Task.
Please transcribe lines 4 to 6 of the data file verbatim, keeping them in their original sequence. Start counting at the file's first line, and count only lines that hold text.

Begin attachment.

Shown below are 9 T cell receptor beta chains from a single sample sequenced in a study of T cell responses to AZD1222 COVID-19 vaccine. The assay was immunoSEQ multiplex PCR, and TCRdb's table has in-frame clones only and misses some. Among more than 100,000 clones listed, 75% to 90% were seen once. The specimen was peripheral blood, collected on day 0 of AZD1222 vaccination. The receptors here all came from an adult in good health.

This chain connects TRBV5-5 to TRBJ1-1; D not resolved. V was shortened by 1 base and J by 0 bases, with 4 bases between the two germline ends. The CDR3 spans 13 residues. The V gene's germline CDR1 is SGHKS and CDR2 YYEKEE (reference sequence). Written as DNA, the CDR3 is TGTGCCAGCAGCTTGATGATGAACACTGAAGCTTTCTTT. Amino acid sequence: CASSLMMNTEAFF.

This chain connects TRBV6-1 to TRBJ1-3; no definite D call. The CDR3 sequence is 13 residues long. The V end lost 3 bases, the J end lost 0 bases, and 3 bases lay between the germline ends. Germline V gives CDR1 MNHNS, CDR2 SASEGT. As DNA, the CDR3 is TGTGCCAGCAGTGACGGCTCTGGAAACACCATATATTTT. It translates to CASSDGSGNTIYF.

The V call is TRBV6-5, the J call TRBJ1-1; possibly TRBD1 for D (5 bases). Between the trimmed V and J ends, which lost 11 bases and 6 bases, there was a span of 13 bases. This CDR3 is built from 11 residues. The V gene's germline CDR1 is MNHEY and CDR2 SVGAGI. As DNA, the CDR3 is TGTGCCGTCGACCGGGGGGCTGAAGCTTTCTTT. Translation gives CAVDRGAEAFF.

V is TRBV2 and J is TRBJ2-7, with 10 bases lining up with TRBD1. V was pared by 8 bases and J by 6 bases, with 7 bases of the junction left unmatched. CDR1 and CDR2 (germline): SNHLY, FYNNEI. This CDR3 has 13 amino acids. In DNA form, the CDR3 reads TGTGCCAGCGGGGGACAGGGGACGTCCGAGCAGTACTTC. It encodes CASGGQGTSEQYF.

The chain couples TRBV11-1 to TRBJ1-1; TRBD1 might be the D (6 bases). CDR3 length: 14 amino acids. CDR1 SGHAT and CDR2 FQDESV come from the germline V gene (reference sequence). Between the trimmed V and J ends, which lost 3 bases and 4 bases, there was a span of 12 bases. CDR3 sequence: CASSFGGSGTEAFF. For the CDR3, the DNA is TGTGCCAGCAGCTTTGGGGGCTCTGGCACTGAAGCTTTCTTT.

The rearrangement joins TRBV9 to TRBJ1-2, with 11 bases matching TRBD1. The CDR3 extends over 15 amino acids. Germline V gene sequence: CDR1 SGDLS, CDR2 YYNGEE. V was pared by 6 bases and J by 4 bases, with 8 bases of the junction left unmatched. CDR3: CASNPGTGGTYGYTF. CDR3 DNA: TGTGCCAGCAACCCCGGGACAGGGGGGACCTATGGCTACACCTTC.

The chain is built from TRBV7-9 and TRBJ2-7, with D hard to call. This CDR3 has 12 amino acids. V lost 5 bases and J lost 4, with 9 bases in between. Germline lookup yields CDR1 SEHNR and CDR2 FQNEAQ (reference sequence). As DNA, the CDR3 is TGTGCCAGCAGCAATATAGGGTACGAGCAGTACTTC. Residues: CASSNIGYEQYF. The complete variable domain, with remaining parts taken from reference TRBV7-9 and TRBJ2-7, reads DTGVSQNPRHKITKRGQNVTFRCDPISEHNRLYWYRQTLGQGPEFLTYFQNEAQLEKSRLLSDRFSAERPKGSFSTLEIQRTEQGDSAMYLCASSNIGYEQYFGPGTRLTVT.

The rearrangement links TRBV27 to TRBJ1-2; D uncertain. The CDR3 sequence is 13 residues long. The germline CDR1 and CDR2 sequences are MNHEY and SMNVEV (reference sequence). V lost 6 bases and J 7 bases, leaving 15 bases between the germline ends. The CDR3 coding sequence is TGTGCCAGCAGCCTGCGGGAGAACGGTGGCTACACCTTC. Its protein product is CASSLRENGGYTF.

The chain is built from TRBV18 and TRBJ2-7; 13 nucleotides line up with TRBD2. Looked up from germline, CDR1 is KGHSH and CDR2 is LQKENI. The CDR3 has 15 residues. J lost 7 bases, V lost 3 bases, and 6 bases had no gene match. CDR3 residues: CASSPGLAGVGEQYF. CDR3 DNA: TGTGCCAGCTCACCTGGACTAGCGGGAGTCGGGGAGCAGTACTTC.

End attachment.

The V call is TRBV6-5, the J call TRBJ1-1; possibly TRBD1 for D (5 bases). Between the trimmed V and J ends, which lost 11 bases and 6 bases, there was a span of 13 bases. This CDR3 is built from 11 residues. The V gene's germline CDR1 is MNHEY and CDR2 SVGAGI. As DNA, the CDR3 is TGTGCCGTCGACCGGGGGGCTGAAGCTTTCTTT. Translation gives CAVDRGAEAFF.

V is TRBV2 and J is TRBJ2-7, with 10 bases lining up with TRBD1. V was pared by 8 bases and J by 6 bases, with 7 bases of the junction left unmatched. CDR1 and CDR2 (germline): SNHLY, FYNNEI. This CDR3 has 13 amino acids. In DNA form, the CDR3 reads TGTGCCAGCGGGGGACAGGGGACGTCCGAGCAGTACTTC. It encodes CASGGQGTSEQYF.

The chain couples TRBV11-1 to TRBJ1-1; TRBD1 might be the D (6 bases). CDR3 length: 14 amino acids. CDR1 SGHAT and CDR2 FQDESV come from the germline V gene (reference sequence). Between the trimmed V and J ends, which lost 3 bases and 4 bases, there was a span of 12 bases. CDR3 sequence: CASSFGGSGTEAFF. For the CDR3, the DNA is TGTGCCAGCAGCTTTGGGGGCTCTGGCACTGAAGCTTTCTTT.